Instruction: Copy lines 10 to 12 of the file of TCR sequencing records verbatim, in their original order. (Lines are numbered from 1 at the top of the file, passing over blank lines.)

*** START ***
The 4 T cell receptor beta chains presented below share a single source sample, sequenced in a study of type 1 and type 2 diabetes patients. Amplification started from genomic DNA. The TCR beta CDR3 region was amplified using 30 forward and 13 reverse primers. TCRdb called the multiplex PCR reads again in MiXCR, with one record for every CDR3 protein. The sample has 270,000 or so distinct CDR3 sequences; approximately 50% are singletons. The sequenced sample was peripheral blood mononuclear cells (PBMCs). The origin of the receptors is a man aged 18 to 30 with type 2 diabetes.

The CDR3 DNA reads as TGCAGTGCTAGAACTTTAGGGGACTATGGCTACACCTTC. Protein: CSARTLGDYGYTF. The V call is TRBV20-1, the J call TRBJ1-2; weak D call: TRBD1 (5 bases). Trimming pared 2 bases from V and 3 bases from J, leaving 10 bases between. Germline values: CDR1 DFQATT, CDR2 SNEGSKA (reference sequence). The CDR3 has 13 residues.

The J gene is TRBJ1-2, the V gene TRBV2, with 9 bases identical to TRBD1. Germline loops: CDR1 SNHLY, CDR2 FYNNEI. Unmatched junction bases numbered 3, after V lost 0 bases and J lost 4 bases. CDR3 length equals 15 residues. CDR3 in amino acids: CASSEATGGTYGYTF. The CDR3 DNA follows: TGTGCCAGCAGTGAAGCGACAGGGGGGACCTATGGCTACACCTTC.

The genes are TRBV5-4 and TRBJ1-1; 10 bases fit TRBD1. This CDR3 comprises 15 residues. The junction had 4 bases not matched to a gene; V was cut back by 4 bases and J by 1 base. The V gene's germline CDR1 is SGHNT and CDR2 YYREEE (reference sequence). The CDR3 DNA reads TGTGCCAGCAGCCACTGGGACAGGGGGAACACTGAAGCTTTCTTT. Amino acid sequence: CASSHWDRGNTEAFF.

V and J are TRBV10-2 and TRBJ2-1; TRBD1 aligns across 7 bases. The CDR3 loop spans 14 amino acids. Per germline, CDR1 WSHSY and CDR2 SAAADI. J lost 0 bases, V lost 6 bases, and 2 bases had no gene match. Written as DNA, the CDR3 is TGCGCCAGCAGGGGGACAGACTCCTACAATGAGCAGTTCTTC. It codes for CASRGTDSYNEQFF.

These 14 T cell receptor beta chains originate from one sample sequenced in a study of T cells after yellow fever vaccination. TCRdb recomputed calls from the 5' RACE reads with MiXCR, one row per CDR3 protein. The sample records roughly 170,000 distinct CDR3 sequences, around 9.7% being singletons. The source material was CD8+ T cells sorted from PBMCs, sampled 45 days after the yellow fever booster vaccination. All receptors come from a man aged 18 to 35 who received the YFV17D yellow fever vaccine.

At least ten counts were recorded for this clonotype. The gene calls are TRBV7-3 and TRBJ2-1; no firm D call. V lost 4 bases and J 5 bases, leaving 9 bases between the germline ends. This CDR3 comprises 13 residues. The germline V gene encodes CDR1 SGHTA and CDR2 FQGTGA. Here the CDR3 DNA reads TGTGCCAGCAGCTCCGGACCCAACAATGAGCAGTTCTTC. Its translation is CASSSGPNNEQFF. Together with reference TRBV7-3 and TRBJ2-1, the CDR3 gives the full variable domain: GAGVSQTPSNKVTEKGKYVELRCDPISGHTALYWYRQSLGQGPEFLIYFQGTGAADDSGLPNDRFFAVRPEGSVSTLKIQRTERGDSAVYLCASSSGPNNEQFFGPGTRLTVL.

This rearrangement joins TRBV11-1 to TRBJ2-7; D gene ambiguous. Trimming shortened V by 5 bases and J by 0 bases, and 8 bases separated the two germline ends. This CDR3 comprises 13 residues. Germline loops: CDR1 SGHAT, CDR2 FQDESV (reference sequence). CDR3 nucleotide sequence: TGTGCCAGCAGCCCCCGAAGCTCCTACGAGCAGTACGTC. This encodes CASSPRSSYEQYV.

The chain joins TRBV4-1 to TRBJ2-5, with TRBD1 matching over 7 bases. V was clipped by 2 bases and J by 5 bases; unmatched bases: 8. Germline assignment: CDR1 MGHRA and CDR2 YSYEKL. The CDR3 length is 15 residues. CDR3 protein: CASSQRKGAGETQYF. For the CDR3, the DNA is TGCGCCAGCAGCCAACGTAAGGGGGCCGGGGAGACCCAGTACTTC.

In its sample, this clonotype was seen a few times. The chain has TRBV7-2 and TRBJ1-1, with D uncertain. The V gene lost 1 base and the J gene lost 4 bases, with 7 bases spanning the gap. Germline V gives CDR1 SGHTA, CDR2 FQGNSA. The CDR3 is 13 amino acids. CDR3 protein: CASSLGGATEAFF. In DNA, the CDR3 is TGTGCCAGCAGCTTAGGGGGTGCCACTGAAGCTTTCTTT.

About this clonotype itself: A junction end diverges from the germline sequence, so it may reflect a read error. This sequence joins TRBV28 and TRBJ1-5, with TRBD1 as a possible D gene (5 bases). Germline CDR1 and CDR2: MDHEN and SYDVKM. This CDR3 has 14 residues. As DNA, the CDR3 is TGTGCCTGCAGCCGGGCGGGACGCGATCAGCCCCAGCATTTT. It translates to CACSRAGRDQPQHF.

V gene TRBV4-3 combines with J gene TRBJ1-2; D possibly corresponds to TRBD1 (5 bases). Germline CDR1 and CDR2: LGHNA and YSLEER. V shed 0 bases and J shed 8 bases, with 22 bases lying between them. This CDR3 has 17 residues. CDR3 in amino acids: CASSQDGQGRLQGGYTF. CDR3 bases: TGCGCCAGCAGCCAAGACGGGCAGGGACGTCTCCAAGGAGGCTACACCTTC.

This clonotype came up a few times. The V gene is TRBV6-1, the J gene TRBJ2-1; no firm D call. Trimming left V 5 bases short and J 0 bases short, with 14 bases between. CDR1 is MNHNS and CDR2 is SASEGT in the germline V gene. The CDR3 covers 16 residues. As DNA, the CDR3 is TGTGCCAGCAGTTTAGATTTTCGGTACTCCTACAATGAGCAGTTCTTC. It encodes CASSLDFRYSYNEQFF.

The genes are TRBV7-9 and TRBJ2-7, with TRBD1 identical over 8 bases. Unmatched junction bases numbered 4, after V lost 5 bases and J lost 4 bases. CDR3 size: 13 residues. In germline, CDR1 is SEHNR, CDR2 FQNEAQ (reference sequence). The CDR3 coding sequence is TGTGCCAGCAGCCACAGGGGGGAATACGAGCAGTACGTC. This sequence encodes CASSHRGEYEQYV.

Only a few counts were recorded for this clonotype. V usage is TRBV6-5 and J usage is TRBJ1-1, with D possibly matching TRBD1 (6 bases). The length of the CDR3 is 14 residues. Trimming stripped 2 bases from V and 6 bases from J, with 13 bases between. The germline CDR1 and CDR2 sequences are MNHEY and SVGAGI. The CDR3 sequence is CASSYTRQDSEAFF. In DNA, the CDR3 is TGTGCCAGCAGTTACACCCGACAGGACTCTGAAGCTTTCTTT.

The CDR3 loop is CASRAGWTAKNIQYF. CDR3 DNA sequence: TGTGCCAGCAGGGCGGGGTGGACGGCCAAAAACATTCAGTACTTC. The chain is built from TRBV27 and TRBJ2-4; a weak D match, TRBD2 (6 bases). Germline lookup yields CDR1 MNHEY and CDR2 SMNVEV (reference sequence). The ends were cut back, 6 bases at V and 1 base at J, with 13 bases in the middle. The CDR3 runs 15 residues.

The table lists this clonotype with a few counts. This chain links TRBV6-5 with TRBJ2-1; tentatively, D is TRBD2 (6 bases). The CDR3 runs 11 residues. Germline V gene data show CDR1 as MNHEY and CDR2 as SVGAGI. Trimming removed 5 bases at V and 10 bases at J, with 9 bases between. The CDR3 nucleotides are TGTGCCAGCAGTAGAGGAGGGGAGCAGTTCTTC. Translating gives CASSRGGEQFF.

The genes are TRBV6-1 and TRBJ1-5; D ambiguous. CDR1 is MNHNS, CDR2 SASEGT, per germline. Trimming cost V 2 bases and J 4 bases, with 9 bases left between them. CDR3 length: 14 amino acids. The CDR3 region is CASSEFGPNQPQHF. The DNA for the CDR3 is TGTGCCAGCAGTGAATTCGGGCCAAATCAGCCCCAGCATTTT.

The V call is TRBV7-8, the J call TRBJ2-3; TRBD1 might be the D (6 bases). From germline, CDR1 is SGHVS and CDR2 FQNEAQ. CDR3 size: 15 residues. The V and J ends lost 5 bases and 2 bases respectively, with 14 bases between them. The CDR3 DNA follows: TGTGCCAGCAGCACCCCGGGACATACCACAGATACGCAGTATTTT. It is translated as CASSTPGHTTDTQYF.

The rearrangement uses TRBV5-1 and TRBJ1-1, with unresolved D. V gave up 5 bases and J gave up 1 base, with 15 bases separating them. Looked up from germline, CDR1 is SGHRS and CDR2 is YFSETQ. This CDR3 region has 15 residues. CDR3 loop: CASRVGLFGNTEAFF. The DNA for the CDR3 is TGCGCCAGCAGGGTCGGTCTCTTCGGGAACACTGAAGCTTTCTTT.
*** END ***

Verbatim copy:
In its sample, this clonotype was seen a few times. The chain has TRBV7-2 and TRBJ1-1, with D uncertain. The V gene lost 1 base and the J gene lost 4 bases, with 7 bases spanning the gap. Germline V gives CDR1 SGHTA, CDR2 FQGNSA. The CDR3 is 13 amino acids. CDR3 protein: CASSLGGATEAFF. In DNA, the CDR3 is TGTGCCAGCAGCTTAGGGGGTGCCACTGAAGCTTTCTTT.

About this clonotype itself: A junction end diverges from the germline sequence, so it may reflect a read error. This sequence joins TRBV28 and TRBJ1-5, with TRBD1 as a possible D gene (5 bases). Germline CDR1 and CDR2: MDHEN and SYDVKM. This CDR3 has 14 residues. As DNA, the CDR3 is TGTGCCTGCAGCCGGGCGGGACGCGATCAGCCCCAGCATTTT. It translates to CACSRAGRDQPQHF.

V gene TRBV4-3 combines with J gene TRBJ1-2; D possibly corresponds to TRBD1 (5 bases). Germline CDR1 and CDR2: LGHNA and YSLEER. V shed 0 bases and J shed 8 bases, with 22 bases lying between them. This CDR3 has 17 residues. CDR3 in amino acids: CASSQDGQGRLQGGYTF. CDR3 bases: TGCGCCAGCAGCCAAGACGGGCAGGGACGTCTCCAAGGAGGCTACACCTTC.